Govt is ready for grim coronavirus


HEALTH and Child Care minister Obadiah Moyo reiterated yesterday that authorities were ready and also had enough capacity to deal with the deadly coronavirus — which has so far killed 81 people in China and left 3 000 others ill there.

This comes as fears over the spread of the virus have caused panic around the world — amid reports that it has now spread to other continents, including Europe and North America.

The virus first broke out in Wuhan, in China last December — and is said to have come from snakes at a local market, which Chinese authorities have since closed down.

Yesterday, Moyo told journalists at Robert Gabriel Mugabe International Airport that no cases had been recorded in Zimbabwe so far.

In addition, he said, the country was adequately stocked with a drug called Kaletra which had proven to be effective in treating coronavirus victims.

“There is a drug called Kaletra which has been found to be effective, although it’s not a permanent treatment.
“For now, the quantities of the medicines that we have are adequate for the task. We are ready … it’s just now an issue of monitoring our ports of entry.

“The infection is currently not in Zimbabwe and we would like to keep our fingers crossed that it doesn’t,” Moyo said.

He added that his ministry had also set up screening points at the Robert Mugabe Airport to check for affected travellers.

If the virus is found, Moyo said, patients would be sent to Wilkins Infectious Disease Hospital in Harare for quarantine and treatment.

“The symptoms of this particular virus range from pneumonia, high fever, flu symptoms, shortness of breath and diarrhoea.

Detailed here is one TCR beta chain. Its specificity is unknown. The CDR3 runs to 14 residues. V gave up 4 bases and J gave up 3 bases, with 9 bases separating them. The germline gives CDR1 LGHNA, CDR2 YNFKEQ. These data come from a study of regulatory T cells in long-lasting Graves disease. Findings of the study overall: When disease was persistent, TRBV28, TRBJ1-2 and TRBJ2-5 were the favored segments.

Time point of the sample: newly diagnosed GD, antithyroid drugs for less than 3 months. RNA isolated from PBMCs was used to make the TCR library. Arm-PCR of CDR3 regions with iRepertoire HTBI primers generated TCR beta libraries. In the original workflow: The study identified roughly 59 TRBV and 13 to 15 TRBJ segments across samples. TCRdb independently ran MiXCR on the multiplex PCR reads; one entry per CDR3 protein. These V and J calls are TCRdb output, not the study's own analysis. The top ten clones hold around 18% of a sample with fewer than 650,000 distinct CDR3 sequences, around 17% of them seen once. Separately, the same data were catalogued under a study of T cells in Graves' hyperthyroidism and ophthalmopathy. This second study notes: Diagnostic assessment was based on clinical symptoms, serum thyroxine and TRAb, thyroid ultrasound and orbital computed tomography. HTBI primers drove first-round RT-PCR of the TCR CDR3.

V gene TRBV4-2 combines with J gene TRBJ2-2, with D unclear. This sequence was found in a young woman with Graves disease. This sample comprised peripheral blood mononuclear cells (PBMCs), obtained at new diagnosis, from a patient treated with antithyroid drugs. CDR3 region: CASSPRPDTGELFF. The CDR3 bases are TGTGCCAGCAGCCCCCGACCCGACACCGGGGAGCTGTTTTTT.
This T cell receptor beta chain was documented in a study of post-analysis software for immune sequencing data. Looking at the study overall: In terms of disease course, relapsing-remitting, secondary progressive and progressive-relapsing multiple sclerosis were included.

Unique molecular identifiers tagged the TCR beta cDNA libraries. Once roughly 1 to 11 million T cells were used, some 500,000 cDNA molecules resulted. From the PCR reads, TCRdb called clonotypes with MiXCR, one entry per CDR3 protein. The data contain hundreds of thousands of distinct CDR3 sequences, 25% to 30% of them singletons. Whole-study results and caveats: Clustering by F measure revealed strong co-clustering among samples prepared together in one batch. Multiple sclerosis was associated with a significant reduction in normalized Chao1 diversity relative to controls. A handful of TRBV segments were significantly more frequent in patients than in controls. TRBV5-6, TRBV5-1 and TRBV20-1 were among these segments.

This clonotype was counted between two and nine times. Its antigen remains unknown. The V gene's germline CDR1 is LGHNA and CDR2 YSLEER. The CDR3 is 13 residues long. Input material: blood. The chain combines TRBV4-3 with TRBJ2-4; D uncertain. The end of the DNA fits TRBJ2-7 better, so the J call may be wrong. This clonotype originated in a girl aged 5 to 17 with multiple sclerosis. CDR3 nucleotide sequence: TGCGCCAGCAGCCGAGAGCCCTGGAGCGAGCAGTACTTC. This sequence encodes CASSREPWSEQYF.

“Precautions that have to be taken include covering your mouth when coughing and sneezing and continuously washing hands,” he said.

He also advised Zimbabweans to limit travelling to countries affected by the virus.

“Infections can move easily from other countries and that is what we are trying to avoid.

“What is critical at this stage is that we avoid travelling to areas affected by the virus.

“We are very happy that we have been communicating with the Chinese embassy and they have also advised us to cancel unnecessary travel,” Moyo said.

Meanwhile, the spokesperson of the Zimbabwe Tourism Authority, Godfrey Koti, has expressed concern that if not eliminated soon, the virus could affect the tourism sector.

“We are worried because we were having a healthy influx of Chinese tourists and Zimbabwe was trying to tap even more into that market.

“We have also just come back from attending some trade shows in China, and so it would be a blow to the travel sector in Zimbabwe.

“We are hoping that this can be contained and eradicated as quickly as possible so that we can continue to see activity and growth in the travel sector,” Koti told the Daily News.

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